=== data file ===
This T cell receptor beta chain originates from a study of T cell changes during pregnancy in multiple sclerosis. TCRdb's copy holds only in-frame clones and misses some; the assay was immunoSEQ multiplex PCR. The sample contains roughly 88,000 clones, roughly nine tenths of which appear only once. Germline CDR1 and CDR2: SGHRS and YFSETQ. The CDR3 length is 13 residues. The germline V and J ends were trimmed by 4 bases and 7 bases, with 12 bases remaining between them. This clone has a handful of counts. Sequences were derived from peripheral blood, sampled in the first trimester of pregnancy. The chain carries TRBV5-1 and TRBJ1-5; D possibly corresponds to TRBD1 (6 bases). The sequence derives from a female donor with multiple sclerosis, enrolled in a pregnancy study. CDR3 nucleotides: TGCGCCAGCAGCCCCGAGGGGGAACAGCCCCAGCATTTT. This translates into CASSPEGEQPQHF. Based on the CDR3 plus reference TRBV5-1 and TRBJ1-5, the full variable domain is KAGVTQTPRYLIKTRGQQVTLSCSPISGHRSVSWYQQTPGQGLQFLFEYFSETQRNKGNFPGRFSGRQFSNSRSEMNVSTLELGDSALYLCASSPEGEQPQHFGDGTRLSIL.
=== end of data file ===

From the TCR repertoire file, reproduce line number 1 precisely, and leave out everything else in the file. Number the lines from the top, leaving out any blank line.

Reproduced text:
This T cell receptor beta chain originates from a study of T cell changes during pregnancy in multiple sclerosis. TCRdb's copy holds only in-frame clones and misses some; the assay was immunoSEQ multiplex PCR. The sample contains roughly 88,000 clones, roughly nine tenths of which appear only once. Germline CDR1 and CDR2: SGHRS and YFSETQ. The CDR3 length is 13 residues. The germline V and J ends were trimmed by 4 bases and 7 bases, with 12 bases remaining between them. This clone has a handful of counts. Sequences were derived from peripheral blood, sampled in the first trimester of pregnancy. The chain carries TRBV5-1 and TRBJ1-5; D possibly corresponds to TRBD1 (6 bases). The sequence derives from a female donor with multiple sclerosis, enrolled in a pregnancy study. CDR3 nucleotides: TGCGCCAGCAGCCCCGAGGGGGAACAGCCCCAGCATTTT. This translates into CASSPEGEQPQHF. Based on the CDR3 plus reference TRBV5-1 and TRBJ1-5, the full variable domain is KAGVTQTPRYLIKTRGQQVTLSCSPISGHRSVSWYQQTPGQGLQFLFEYFSETQRNKGNFPGRFSGRQFSNSRSEMNVSTLELGDSALYLCASSPEGEQPQHFGDGTRLSIL.